LONDON (Reuters) - BSkyB’s independent directors unanimously backed James Murdoch as chairman on Friday in a letter addressing shareholders’ concerns about his suitability following the phone-hacking scandal at the News of the World.
The endorsement came a day after Murdoch was grilled by British lawmakers for a second time about his role in overseeing the now-defunct tabloid, owned by the News International group that fell under his News Corp remit.
The 38-year-old son of media mogul Rupert Murdoch held his line that he was innocent of covering up the scandal, but he could give no reason why he did not ask more questions, particularly in approving a huge payoff to a victim.
The disclosures have raised questions about Murdoch’s integrity and his ability to continue to be effective in his role at BSkyB. [ID:nL3E7MA0V9]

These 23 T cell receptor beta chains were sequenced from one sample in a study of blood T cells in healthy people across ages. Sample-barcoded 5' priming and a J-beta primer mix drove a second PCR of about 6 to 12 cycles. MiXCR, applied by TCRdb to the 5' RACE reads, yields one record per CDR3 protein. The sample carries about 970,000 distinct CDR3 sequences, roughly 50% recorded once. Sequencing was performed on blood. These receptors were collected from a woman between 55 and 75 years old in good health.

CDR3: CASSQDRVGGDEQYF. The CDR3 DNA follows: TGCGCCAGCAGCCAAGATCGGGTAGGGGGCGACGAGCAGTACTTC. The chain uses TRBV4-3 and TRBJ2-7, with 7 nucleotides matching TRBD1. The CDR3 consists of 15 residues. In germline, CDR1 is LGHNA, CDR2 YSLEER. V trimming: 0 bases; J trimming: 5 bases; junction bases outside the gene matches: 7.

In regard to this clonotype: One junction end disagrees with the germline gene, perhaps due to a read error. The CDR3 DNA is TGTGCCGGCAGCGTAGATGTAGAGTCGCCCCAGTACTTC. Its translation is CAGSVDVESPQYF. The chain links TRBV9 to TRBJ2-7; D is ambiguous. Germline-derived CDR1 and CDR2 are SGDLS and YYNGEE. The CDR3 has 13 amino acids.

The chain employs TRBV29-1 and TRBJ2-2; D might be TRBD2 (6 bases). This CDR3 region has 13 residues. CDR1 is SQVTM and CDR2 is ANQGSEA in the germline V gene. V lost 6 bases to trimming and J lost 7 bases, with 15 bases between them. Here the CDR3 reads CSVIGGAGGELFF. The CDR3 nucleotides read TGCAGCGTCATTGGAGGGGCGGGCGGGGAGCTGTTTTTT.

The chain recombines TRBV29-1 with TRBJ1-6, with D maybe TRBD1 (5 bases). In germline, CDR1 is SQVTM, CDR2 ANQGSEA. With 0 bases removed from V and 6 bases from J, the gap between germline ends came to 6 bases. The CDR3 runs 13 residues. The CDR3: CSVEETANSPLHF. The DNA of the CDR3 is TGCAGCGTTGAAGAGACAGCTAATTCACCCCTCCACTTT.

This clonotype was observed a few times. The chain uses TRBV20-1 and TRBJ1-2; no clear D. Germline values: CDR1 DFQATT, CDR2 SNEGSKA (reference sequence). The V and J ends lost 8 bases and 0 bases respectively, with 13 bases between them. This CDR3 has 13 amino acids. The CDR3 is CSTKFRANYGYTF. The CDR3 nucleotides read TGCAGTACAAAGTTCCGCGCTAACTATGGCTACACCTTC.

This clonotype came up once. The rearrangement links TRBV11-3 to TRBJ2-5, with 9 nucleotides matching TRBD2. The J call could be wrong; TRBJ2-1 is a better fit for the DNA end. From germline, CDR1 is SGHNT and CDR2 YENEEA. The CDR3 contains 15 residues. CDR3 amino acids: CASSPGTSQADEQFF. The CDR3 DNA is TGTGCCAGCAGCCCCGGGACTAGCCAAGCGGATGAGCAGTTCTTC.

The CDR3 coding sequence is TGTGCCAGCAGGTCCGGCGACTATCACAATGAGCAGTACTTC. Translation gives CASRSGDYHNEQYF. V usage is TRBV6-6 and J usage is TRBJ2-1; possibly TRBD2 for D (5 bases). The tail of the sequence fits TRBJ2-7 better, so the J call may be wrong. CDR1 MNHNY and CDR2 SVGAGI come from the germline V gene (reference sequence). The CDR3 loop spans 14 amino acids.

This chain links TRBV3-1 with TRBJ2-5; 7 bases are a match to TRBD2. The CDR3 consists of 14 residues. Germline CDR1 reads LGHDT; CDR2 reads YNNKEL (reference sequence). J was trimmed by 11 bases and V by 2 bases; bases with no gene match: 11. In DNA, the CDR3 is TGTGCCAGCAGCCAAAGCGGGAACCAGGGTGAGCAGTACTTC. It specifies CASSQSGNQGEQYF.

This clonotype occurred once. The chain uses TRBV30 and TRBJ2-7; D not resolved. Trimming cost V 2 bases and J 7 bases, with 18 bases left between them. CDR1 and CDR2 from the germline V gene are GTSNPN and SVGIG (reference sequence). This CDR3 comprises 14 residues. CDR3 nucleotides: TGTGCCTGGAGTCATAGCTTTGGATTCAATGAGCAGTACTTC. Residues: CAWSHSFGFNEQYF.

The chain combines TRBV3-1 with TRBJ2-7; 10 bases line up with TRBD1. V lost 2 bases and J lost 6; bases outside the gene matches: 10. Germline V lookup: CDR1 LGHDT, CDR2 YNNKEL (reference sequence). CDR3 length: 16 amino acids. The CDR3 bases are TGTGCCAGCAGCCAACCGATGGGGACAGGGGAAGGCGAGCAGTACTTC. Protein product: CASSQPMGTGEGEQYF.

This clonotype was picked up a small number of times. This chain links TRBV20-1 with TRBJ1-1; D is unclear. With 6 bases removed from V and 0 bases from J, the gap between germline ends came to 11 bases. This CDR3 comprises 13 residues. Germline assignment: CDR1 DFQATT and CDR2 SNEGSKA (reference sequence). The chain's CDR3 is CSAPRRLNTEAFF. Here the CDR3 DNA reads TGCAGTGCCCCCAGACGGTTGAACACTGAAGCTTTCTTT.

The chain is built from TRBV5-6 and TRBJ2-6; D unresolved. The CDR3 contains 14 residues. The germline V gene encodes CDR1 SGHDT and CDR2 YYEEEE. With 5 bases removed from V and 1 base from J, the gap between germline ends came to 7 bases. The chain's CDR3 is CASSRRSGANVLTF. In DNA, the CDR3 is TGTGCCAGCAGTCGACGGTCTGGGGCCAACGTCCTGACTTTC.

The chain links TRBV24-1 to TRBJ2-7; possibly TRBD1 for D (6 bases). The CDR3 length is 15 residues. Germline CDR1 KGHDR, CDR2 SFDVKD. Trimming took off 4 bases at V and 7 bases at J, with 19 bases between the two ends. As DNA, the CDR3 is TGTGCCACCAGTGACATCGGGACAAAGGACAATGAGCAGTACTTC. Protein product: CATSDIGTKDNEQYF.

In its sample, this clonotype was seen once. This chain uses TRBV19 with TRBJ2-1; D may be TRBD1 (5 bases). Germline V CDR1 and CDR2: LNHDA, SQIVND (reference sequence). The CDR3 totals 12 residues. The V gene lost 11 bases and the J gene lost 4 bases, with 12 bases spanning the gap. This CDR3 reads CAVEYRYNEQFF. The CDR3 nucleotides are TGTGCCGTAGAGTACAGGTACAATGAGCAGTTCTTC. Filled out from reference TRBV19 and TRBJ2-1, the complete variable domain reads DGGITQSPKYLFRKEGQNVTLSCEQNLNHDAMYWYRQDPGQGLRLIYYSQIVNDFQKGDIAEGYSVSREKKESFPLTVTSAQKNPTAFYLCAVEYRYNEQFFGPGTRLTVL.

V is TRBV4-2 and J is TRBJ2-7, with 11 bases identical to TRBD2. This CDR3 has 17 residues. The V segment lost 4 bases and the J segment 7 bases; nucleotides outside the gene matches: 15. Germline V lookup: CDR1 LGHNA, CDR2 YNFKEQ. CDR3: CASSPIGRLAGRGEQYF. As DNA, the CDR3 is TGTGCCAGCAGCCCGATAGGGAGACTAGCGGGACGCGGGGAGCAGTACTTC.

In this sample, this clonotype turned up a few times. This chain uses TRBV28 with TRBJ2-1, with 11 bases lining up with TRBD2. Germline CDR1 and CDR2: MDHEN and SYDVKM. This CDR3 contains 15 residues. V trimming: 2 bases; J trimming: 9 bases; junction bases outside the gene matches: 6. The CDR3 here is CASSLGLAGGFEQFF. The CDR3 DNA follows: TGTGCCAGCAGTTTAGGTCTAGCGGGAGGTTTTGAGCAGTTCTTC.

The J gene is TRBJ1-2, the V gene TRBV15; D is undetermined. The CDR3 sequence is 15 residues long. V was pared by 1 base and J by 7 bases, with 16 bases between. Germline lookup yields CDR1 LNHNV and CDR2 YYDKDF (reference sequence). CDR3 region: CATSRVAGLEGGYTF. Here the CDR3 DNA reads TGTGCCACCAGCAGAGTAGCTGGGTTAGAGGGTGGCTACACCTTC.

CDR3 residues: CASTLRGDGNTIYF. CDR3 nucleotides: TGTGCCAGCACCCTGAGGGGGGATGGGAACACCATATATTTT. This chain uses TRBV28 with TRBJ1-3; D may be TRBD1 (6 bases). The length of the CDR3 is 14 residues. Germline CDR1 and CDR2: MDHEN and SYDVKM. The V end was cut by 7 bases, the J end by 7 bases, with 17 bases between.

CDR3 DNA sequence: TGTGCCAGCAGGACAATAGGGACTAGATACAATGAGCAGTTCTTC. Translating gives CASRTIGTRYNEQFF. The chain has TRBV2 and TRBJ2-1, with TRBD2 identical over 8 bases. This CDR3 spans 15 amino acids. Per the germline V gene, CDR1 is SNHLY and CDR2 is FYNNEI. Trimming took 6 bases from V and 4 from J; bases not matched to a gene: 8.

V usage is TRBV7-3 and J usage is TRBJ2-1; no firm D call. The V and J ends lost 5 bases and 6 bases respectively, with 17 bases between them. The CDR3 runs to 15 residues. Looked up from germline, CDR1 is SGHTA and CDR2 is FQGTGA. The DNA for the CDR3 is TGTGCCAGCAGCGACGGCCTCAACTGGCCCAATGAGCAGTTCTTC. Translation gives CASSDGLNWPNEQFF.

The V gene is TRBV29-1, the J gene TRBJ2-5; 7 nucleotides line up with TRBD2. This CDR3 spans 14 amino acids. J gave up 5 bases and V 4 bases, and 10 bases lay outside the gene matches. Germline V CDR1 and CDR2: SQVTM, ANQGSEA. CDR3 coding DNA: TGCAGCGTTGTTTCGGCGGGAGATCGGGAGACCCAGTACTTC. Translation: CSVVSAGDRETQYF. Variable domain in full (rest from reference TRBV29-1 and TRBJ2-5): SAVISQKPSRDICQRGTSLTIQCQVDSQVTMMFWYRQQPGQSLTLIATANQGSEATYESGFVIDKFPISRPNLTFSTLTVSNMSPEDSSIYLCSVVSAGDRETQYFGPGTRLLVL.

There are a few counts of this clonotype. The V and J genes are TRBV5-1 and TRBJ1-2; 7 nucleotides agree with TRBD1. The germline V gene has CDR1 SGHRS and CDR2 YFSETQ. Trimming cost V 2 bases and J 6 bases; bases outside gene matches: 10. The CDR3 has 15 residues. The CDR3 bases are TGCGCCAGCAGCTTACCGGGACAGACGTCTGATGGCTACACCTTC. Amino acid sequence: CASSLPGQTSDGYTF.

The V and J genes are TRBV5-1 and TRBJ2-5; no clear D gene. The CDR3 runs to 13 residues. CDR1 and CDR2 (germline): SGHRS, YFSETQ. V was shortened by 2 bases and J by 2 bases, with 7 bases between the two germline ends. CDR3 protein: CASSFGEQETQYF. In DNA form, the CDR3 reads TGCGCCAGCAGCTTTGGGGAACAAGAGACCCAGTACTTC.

BSkyB’s independent directors said Murdoch had done a “first class job” in leading an effective board, in the letter, a copy of which was sent to Reuters.
Nick Ferguson, BSkyB’s deputy chairman, acknowledged the speculation about Murdoch’s integrity but said he would only deal with substance.
“We’ve also considered whether there would be any negative reputational effect on the company, as a result of the News of the World issues,” he said.
“We have seen no effect on sales, customers or suppliers over the last five months.”
Murdoch has already been damaged by the scandal, however, and only managed to cling onto his board position at News Corp last month through the support of the Murdoch family.
One BSkyB activist shareholder group had earlier on Friday called for investors to oust Murdoch, saying such a move was needed to distance BSkyB from the phone hacking scandal.
Reporting by Rosalba O'Brien and Paul Sandle; Editing by Jon Loades-Carter